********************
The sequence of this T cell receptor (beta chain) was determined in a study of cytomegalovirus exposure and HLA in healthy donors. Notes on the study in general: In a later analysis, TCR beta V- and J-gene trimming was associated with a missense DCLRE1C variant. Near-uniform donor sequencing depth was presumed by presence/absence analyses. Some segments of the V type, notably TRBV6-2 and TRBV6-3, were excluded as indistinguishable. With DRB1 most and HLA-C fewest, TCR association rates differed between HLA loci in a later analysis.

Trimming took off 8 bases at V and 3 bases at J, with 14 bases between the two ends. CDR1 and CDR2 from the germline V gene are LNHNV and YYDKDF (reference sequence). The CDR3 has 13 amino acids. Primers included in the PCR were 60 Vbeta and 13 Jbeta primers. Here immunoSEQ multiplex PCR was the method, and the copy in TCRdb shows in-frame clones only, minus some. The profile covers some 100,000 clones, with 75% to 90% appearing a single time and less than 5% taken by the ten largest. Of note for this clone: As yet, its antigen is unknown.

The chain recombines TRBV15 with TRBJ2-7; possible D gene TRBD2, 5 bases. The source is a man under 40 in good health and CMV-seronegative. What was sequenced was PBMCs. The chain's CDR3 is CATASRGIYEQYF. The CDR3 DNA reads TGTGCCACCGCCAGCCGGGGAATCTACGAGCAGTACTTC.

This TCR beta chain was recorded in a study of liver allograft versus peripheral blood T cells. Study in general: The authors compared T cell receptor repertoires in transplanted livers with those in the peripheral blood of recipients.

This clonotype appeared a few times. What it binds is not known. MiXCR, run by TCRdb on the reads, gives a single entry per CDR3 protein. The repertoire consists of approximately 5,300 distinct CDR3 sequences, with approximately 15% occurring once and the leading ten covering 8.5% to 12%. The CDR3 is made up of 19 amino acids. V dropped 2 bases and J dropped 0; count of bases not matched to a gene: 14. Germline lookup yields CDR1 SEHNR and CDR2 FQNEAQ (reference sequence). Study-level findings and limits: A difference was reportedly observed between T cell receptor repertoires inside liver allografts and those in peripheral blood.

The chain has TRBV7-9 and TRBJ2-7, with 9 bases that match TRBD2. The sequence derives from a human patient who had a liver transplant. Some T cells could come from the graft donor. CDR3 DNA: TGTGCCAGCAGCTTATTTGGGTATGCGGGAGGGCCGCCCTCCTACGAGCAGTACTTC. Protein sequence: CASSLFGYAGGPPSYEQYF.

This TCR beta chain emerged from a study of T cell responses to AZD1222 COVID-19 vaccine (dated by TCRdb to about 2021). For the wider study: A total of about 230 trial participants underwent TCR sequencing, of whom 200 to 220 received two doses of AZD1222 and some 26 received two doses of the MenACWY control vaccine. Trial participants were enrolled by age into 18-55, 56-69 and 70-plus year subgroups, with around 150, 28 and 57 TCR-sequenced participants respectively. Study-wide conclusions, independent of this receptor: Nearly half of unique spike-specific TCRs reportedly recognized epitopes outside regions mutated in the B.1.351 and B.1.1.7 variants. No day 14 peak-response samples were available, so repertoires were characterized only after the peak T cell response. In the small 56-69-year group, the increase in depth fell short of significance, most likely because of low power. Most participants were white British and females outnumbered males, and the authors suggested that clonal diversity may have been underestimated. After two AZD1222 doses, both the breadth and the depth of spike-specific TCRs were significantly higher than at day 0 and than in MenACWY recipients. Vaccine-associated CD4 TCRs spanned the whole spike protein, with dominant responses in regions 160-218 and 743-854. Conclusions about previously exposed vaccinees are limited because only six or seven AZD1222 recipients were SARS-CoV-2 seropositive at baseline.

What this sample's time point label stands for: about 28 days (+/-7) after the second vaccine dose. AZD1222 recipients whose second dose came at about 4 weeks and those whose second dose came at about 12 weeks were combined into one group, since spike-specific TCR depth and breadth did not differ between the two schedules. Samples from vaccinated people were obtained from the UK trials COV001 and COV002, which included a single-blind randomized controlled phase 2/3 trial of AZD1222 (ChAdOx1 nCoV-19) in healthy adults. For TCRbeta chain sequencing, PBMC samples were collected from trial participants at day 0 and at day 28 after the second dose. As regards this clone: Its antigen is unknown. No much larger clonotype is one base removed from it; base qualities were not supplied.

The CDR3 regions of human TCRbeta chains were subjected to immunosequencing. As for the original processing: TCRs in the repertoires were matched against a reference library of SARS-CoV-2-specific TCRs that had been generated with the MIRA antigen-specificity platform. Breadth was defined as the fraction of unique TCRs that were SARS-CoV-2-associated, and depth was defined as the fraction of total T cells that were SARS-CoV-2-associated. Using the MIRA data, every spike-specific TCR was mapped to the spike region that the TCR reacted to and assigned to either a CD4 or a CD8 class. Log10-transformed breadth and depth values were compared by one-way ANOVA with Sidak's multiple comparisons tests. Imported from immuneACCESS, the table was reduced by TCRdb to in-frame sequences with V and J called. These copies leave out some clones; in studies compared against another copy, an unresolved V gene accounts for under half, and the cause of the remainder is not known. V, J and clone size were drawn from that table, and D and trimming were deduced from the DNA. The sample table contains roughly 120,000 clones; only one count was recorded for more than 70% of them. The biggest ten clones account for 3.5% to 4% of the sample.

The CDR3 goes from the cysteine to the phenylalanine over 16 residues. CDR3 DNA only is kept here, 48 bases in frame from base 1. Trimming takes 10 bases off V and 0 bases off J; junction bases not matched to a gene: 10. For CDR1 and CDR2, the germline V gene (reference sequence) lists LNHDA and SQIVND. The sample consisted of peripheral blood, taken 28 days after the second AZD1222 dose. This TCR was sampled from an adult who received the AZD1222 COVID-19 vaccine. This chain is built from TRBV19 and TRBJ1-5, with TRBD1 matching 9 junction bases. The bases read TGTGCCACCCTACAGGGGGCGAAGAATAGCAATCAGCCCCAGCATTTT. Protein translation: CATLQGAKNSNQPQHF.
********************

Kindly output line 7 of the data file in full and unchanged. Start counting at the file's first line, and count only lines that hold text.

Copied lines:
This TCR beta chain emerged from a study of T cell responses to AZD1222 COVID-19 vaccine (dated by TCRdb to about 2021). For the wider study: A total of about 230 trial participants underwent TCR sequencing, of whom 200 to 220 received two doses of AZD1222 and some 26 received two doses of the MenACWY control vaccine. Trial participants were enrolled by age into 18-55, 56-69 and 70-plus year subgroups, with around 150, 28 and 57 TCR-sequenced participants respectively. Study-wide conclusions, independent of this receptor: Nearly half of unique spike-specific TCRs reportedly recognized epitopes outside regions mutated in the B.1.351 and B.1.1.7 variants. No day 14 peak-response samples were available, so repertoires were characterized only after the peak T cell response. In the small 56-69-year group, the increase in depth fell short of significance, most likely because of low power. Most participants were white British and females outnumbered males, and the authors suggested that clonal diversity may have been underestimated. After two AZD1222 doses, both the breadth and the depth of spike-specific TCRs were significantly higher than at day 0 and than in MenACWY recipients. Vaccine-associated CD4 TCRs spanned the whole spike protein, with dominant responses in regions 160-218 and 743-854. Conclusions about previously exposed vaccinees are limited because only six or seven AZD1222 recipients were SARS-CoV-2 seropositive at baseline.